Raspberry Pi Laptop Version 2

Some time after the first iteration of the Raspberry Pi Laptop, the Raspberry Pi Foundation suddenly released the Raspberry Pi 2, a backwards compatible quad-core upgrade to the original Raspberry Pi. I knew, just by the specs alone, I had to get one and use it as part of my lapdock setup. I believed it would solve all the issues I had with the original RPi model B. See below for the final build and read on for how it came together.

Raspberry Pi Laptop Version 2 - Back View

Sourcing Parts

First things first, I had to look into the power consumption of the new devices. I figured that with a quad core processor and more ram it had to be consuming more power. A bit of google-fu and a few links from my brother I was able to find a great article which details out everything I needed to know. Thanks to the wonderful re-engineering of the built-in PSU they were actually able to LOWER the power consumption of the newest revision (when compared to my original RPi B). With this in mind, I sourced it from Element 14 day of release and purchased as quickly as I could since stock was being snapped up. A short time later, the beautiful new Raspberry Pi 2 arrived at my doorstep.

Building

Given my inability to go slow when getting something new, I ripped the new packaging open and started assembling. I knew from research that back-powering would not work anymore due to protections introduced in the RPi model B+ USB layout. That was fine, I can always just re-create the Y-cable I made during my first iteration. I reluctantly set aside the new hardware and headed down to the basement for more Shoddy Soldering™. A short time and two attempts later I came out with a newer, less shoddy version of the original Y cable I made during my first iteration. It worked, the pi booted, and I had a running system again. Except wait… What is that rainbow square thing in the top right corner?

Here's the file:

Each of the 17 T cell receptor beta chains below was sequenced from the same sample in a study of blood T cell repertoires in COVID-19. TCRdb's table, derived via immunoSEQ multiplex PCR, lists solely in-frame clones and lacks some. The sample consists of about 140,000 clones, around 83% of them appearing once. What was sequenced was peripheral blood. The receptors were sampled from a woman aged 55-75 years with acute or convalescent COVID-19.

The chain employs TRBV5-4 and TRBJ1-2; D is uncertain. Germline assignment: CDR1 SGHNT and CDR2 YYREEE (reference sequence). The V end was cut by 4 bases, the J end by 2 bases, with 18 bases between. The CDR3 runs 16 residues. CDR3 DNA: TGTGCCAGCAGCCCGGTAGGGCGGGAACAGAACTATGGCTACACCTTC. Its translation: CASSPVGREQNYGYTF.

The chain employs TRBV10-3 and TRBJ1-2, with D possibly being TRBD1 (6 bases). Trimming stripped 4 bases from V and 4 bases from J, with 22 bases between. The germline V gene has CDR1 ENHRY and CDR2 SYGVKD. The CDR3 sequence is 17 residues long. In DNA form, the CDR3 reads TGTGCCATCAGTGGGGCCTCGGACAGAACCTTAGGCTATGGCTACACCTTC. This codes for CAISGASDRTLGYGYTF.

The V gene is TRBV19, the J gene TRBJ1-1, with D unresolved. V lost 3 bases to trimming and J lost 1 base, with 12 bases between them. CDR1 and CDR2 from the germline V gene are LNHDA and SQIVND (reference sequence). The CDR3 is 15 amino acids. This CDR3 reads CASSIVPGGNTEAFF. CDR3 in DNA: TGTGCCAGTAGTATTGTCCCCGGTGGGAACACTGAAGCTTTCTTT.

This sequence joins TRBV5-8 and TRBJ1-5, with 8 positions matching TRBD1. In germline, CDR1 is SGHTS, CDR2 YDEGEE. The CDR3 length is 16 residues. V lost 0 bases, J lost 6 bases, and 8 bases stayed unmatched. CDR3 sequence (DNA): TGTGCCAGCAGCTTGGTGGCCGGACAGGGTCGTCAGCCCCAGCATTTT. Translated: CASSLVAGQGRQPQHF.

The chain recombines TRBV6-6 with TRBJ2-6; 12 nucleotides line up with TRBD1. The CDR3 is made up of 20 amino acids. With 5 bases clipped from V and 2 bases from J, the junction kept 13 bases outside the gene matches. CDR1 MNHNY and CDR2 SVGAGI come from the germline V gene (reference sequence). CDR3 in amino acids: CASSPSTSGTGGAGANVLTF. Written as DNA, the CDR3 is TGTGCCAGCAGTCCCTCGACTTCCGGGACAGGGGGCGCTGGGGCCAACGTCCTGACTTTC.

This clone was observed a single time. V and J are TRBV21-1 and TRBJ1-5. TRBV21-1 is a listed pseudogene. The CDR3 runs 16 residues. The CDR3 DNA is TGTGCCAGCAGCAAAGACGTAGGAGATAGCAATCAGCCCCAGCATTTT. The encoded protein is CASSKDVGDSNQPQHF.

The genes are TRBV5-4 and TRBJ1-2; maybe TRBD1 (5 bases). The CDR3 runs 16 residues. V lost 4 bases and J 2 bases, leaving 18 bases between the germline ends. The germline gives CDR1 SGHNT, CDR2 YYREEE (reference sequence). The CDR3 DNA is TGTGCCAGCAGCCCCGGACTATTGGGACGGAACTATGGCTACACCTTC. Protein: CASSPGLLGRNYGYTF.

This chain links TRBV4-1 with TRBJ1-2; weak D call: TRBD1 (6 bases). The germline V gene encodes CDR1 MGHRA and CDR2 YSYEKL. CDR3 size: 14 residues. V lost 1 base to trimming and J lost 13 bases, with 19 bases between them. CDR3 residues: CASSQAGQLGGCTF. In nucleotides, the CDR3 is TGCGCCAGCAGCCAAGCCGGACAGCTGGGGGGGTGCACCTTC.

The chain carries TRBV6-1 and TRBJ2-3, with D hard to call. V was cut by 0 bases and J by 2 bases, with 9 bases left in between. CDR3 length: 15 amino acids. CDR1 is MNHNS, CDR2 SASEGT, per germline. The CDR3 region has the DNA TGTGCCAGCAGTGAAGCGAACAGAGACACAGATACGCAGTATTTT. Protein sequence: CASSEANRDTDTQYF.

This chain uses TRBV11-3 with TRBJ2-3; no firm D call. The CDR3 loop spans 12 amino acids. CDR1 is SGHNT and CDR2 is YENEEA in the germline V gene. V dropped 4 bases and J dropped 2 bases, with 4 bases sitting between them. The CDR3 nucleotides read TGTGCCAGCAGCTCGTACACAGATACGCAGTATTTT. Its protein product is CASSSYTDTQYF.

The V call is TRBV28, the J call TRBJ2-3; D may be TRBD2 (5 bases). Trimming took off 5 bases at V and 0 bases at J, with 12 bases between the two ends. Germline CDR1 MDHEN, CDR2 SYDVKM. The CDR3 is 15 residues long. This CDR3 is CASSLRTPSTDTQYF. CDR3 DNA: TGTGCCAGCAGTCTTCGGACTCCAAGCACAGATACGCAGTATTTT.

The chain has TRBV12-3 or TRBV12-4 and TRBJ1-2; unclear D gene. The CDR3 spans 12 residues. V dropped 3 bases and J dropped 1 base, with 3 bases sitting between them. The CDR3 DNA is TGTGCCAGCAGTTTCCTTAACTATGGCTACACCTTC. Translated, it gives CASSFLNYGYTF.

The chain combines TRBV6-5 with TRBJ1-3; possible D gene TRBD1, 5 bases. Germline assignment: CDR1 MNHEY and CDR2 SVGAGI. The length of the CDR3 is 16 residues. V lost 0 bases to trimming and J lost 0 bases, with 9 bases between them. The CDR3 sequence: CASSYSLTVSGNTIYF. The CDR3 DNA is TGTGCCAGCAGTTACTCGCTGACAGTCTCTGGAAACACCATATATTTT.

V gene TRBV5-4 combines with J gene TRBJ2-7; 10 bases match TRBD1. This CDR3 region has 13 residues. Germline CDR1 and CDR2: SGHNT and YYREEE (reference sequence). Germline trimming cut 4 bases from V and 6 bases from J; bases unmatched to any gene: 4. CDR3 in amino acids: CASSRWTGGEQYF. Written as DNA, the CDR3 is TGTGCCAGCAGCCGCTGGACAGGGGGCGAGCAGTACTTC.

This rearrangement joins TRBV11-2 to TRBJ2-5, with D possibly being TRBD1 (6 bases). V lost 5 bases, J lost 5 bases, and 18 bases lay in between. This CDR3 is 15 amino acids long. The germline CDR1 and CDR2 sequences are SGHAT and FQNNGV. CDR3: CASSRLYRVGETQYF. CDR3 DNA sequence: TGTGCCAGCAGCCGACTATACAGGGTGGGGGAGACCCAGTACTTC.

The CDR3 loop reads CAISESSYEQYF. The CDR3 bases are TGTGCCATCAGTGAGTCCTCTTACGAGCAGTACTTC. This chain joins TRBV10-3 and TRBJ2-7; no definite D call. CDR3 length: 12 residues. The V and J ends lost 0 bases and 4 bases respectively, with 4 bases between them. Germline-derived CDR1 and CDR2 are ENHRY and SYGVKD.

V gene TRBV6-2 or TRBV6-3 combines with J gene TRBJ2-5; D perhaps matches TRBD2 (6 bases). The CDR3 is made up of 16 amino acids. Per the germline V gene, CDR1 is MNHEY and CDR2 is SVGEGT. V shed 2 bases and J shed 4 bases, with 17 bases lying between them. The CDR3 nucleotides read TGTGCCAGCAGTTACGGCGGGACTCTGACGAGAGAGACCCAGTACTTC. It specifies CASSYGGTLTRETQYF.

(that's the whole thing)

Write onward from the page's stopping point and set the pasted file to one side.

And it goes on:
Turns out that in the redesign of the RPi B+ they introduced an undervoltage warning which would display on the screen if the RPi received below 4.65V. Apparently, my little lapdock has been undervolting the raspberry pi since day one and I just didn’t know it. It does explain one occurrence of SD card corruption I experienced (combined with having overclocked the original RPi B). I figured since the original ran so well even with the un-known under-voltage it received and the fact that the new model uses less energy I would just live with it and see if I experienced any issues. It is currently 3 months into the new build and so far I have not seen any noticeable issues in the build.

Impressions

Minus the rainbow square I mentioned above (which I know I can turn off if I cared to) the new Raspberry Pi 2 is like night and day as a desktop operating system. The quad-core processor and double the ram makes the machine feel more responsive than I have ever felt it be. I am now able to use Chromium directly rather than a special made browser. I am able to load up any website, including youtube (albeit on 360p video) and watch random videos. I am even able to solidly use the Cloud9 web based IDE inside chrome on the RPi (I wrote this site and write every post with Cloud9). I think that finally, with the Raspberry Pi 2, the platform has become a solid contender for a desktop replacement. Sure, I can’t load up steam and play my library of games, but it does just about everything else I need.

Coming soon I will be going to New York City for an extended period of time (hopefully) and I plan on using this setup as my primary rig. I should be writing about my experiences on here soon.

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